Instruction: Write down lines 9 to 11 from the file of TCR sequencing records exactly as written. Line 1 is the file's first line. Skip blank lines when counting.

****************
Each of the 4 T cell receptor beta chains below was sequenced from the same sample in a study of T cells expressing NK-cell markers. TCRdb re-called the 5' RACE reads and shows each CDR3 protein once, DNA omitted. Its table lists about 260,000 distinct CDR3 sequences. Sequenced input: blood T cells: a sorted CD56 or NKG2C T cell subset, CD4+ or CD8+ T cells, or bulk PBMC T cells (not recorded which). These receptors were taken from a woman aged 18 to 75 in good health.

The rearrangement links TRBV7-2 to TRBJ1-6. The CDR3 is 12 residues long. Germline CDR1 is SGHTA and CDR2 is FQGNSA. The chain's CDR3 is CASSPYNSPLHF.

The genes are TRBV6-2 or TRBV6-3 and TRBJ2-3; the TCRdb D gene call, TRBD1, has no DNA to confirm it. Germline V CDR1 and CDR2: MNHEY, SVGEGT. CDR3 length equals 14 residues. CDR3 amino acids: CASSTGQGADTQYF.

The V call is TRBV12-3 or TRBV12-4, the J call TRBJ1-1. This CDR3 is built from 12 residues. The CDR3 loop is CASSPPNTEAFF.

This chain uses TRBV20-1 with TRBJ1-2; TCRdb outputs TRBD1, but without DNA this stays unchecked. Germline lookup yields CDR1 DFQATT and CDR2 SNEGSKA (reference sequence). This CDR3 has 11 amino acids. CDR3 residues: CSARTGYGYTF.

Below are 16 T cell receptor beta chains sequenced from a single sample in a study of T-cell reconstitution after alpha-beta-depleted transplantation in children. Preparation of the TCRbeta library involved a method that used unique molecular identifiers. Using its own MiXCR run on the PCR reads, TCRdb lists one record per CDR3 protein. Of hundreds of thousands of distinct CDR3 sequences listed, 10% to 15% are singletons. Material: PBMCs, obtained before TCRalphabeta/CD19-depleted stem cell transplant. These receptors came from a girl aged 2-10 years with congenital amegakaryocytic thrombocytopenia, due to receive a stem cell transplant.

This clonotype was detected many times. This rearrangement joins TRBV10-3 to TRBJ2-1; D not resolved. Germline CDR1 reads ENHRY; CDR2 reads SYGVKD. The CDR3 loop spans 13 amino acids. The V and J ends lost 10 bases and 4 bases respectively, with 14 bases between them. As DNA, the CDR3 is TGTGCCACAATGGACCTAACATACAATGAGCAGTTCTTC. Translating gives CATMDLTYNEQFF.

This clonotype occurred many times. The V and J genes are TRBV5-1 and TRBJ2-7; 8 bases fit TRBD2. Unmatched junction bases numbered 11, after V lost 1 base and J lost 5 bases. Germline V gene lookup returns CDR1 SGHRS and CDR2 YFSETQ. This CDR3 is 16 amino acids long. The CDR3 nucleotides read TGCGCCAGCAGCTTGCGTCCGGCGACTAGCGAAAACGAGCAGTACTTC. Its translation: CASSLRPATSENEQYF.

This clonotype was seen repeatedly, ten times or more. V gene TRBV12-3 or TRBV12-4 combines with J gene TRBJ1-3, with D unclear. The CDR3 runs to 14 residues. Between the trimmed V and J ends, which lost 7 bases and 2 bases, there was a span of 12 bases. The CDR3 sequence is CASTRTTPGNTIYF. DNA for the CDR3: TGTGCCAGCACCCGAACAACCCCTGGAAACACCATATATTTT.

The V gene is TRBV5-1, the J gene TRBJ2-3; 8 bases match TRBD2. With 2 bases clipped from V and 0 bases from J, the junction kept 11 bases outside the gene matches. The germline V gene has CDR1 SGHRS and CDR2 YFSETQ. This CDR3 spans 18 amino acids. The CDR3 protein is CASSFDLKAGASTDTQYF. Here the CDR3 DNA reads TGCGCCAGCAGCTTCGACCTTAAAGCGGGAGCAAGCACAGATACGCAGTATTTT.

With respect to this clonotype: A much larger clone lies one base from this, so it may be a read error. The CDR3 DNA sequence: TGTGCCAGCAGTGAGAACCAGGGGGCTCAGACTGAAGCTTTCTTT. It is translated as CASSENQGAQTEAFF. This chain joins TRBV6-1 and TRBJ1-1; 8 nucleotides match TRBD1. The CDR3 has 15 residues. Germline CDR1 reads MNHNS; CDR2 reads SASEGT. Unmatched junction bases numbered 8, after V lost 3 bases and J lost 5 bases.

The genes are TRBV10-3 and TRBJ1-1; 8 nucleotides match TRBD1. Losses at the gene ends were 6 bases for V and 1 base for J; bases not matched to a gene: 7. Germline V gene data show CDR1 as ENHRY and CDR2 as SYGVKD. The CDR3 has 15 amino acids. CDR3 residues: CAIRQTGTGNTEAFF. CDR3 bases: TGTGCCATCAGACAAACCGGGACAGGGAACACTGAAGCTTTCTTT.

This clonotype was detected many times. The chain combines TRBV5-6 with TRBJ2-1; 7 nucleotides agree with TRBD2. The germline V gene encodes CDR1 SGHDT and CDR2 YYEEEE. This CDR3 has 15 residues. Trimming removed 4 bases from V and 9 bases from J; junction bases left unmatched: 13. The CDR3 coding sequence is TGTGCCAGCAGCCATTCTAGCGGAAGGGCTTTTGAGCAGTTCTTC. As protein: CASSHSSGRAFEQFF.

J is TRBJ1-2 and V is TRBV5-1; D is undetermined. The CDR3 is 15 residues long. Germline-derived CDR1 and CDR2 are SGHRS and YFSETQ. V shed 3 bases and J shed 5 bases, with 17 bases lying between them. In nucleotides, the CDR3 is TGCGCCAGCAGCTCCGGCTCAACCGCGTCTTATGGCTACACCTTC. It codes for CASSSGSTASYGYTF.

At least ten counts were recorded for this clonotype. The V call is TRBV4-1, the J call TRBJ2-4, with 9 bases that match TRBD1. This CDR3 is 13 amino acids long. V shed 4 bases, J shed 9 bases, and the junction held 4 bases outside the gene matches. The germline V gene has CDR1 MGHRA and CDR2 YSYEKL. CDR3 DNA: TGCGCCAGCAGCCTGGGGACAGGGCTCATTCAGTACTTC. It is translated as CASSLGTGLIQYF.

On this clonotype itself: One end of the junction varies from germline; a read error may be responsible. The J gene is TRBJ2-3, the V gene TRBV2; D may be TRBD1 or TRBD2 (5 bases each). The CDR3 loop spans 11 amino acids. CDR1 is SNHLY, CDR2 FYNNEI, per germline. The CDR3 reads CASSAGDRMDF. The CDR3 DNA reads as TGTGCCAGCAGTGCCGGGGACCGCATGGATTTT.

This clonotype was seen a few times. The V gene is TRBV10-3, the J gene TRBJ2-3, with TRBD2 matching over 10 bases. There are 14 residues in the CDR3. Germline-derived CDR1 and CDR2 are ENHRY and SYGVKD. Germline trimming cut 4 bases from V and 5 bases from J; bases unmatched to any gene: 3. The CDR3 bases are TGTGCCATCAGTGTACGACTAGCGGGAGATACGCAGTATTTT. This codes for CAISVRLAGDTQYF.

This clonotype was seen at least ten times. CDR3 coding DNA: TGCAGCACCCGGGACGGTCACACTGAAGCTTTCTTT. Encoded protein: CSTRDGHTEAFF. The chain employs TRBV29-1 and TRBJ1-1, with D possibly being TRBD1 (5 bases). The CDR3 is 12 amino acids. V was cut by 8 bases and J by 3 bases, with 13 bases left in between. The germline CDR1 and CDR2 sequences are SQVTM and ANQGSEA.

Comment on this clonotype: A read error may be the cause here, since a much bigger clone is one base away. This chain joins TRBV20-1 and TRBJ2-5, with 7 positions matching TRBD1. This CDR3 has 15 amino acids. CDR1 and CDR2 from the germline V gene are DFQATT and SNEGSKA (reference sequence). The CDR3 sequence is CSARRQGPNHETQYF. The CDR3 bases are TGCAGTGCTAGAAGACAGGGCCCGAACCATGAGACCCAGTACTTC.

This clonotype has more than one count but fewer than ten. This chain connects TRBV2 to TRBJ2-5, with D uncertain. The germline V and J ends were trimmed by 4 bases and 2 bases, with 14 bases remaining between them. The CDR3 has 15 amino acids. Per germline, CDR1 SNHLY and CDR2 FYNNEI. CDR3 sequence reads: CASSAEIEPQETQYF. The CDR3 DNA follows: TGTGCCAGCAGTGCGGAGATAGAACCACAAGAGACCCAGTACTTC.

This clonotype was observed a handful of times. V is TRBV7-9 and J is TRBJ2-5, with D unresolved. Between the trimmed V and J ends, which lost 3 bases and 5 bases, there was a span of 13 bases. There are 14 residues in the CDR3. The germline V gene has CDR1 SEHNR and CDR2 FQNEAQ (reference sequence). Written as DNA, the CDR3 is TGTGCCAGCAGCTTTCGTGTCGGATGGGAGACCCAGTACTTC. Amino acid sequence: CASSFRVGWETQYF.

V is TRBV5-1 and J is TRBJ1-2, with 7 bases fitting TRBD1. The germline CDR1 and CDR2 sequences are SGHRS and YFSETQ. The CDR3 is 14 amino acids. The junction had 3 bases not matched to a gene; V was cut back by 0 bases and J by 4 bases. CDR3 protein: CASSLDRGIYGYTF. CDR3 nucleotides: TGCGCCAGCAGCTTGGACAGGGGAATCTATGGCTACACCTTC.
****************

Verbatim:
This clonotype was seen repeatedly, ten times or more. V gene TRBV12-3 or TRBV12-4 combines with J gene TRBJ1-3, with D unclear. The CDR3 runs to 14 residues. Between the trimmed V and J ends, which lost 7 bases and 2 bases, there was a span of 12 bases. The CDR3 sequence is CASTRTTPGNTIYF. DNA for the CDR3: TGTGCCAGCACCCGAACAACCCCTGGAAACACCATATATTTT.

The V gene is TRBV5-1, the J gene TRBJ2-3; 8 bases match TRBD2. With 2 bases clipped from V and 0 bases from J, the junction kept 11 bases outside the gene matches. The germline V gene has CDR1 SGHRS and CDR2 YFSETQ. This CDR3 spans 18 amino acids. The CDR3 protein is CASSFDLKAGASTDTQYF. Here the CDR3 DNA reads TGCGCCAGCAGCTTCGACCTTAAAGCGGGAGCAAGCACAGATACGCAGTATTTT.

With respect to this clonotype: A much larger clone lies one base from this, so it may be a read error. The CDR3 DNA sequence: TGTGCCAGCAGTGAGAACCAGGGGGCTCAGACTGAAGCTTTCTTT. It is translated as CASSENQGAQTEAFF. This chain joins TRBV6-1 and TRBJ1-1; 8 nucleotides match TRBD1. The CDR3 has 15 residues. Germline CDR1 reads MNHNS; CDR2 reads SASEGT. Unmatched junction bases numbered 8, after V lost 3 bases and J lost 5 bases.